Is the functional (or neutral) body a dramatic body? No, the neutral body is not yet a dramatic body, because functionality and availability alone still lack dramatic attack[46]. In the neutral body there is no drama. It simply is.

The fighting body is an extension of the neutral body. It is an all-attentive, exalted, well-trained and glowing body, and is fascinating to look at. Its movements are already a show! It displays martial arts – with ample movement, much higher energy than the everyday body, and with high focus, with good physical skills and balance (kicking, pushing, throwing, jumping leaping, bending, turning, etc) and dynamics, consciousness of movement, form and rhythm. The fighting body is already a dramatic body.

Some forms of martial arts lie at the heart and the basis of the movement systems of several of the great Asian theatre styles, with high physical involvement, as displayed in Chinese opera (based on kung fu), kathakaḷi (based on kalarippayaṭṭu), and so on.

The dramatic or extra-daily body[47] is a present body, a totally focused and self-controlled body. It has ‘attack’, a heightened state of perception, energy and readiness (Lecoq’s disponibility) for reaction and emotional response. It is a perfect vehicle for movement-based theatre.

The dramatic body is a body of extremes and is capable of precarious balance (as found in classical ballet as well as in several Asian classical theatre forms and, according to Barba and Savarese, is based on martial-arts skills (Chinese opera, kathakaḷi, kabuki). Barba mentions three particular features[48]:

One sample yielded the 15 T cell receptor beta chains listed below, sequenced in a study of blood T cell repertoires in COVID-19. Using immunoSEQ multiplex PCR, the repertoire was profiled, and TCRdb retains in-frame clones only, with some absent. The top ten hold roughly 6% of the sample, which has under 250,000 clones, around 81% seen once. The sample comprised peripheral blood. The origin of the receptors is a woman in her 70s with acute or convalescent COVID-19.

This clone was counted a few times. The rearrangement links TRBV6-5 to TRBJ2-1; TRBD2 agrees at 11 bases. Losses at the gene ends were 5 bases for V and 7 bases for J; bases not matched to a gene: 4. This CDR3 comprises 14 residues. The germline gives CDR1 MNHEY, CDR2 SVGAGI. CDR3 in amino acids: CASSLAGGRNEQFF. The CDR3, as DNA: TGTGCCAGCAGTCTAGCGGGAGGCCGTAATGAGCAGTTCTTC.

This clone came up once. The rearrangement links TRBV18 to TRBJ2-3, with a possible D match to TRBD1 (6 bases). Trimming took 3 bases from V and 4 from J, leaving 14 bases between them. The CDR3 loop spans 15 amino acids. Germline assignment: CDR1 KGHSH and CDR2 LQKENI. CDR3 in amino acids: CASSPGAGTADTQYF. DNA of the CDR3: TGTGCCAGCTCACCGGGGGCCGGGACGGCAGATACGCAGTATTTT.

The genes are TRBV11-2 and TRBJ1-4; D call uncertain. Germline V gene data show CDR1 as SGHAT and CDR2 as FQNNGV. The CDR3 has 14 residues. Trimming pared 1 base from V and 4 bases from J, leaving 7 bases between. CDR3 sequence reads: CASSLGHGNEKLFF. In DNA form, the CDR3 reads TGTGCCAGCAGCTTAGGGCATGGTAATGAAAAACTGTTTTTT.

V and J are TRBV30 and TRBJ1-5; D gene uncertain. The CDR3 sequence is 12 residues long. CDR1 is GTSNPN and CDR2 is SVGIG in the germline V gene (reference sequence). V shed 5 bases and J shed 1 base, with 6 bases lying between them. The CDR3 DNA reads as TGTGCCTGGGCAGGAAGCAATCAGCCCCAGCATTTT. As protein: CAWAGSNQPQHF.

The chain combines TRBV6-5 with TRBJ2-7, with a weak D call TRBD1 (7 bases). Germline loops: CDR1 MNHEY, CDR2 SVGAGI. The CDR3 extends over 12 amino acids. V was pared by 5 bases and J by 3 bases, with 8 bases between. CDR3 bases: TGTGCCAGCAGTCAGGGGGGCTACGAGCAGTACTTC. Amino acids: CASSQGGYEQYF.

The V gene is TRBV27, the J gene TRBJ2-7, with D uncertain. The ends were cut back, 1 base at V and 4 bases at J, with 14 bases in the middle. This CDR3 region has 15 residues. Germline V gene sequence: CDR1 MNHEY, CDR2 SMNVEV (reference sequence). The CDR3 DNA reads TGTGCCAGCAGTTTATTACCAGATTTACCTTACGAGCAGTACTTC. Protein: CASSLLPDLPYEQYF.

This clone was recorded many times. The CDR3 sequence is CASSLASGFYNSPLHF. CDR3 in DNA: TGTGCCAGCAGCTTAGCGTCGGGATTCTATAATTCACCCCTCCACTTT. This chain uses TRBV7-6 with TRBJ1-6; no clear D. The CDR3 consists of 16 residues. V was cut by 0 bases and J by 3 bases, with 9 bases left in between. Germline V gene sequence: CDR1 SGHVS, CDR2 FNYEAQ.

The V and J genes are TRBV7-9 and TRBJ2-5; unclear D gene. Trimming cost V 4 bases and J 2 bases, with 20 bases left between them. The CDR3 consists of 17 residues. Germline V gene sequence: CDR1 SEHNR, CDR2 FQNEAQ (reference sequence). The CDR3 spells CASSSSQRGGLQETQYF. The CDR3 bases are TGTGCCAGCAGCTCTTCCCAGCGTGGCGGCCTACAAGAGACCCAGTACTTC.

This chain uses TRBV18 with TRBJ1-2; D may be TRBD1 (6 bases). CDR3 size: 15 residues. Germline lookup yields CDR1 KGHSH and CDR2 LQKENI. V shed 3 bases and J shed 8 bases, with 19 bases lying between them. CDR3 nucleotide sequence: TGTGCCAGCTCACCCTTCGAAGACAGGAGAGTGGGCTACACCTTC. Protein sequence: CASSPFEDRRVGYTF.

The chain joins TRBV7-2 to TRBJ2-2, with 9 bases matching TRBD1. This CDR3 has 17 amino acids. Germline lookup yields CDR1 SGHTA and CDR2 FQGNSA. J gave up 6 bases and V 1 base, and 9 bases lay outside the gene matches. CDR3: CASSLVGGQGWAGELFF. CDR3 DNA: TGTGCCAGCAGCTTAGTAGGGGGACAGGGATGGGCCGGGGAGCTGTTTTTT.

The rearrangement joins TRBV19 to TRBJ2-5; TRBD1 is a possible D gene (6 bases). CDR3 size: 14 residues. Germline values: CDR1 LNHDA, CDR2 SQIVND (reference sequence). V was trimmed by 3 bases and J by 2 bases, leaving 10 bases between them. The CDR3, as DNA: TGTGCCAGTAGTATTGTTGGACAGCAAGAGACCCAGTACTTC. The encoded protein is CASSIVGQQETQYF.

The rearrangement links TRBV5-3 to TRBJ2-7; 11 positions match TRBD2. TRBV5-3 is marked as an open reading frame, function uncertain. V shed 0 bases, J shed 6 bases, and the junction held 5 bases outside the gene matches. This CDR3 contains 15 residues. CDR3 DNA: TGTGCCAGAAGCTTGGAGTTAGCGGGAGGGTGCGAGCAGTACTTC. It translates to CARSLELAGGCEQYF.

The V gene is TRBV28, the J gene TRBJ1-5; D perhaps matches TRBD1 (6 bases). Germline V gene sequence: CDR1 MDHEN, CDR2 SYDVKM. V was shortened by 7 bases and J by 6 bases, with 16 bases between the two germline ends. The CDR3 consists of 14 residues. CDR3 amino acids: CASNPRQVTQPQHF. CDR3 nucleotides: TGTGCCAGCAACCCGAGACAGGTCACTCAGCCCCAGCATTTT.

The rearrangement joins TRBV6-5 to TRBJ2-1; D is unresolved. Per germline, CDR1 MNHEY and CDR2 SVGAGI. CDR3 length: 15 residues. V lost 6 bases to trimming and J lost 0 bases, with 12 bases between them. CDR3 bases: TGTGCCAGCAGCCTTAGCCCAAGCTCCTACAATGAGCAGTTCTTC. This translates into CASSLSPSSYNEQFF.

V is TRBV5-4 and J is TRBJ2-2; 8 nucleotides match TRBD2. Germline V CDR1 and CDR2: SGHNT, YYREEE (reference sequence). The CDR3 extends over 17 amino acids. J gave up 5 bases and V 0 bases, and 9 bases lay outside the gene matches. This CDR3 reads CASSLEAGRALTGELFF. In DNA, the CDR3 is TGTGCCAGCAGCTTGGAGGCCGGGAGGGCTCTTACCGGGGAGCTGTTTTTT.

• The alteration of daily balance, as a search for ‘luxury balance’
  • dynamic opposition
  • incoherent coherence (such as spread legs and deeply bent knees, in principle not necessary for expression).

These features are not directly attributable to expression. They are non-relevant body positions, controlled distortions of everyday balance. There may also be a different placing of the spinal column, and the direction of the actor’s eyes in space are somewhat higher than the normal horizon. ‘Maybe… they prevent the body from being condemned to resemble itself, to present or re-present only itself’[49].

This dilated, ‘glowing body’ draws attention to the spectator. It is a result of serious training over a long period! It has dramatic attack, is conscious about movement, centred, decided, ready to react, and has good moving abilities, balance, and sense of space and time. All body parts and their expressions are under control. There are no unconscious and uncontrolled movements and expressions. The entire body expresses actions, emotions and feelings that are visible in the fingertips and audible in the voice.

But the actor’s delated, dramatic body can be developed further. It can be put into changed physical conditions: with extensions of body parts, (high heels, enormous bellies and backs, caps and headdresses, artificial breasts, hunchbacks, walking on stilts, wrappings, bodies bound together, water sleeves prolongating movement of the arms, etc). The performer develops new skills with his ‘new’ body. These artificially delated, other abled bodies are deeply fascinating. They are the base of buffoons, gangs of evil beings, or clowns turned sour, bitter and evil, and laughing at the public[50].

Special skills of the dramatic body deal with the gender-defined body, as a specialisation of the dramatic body.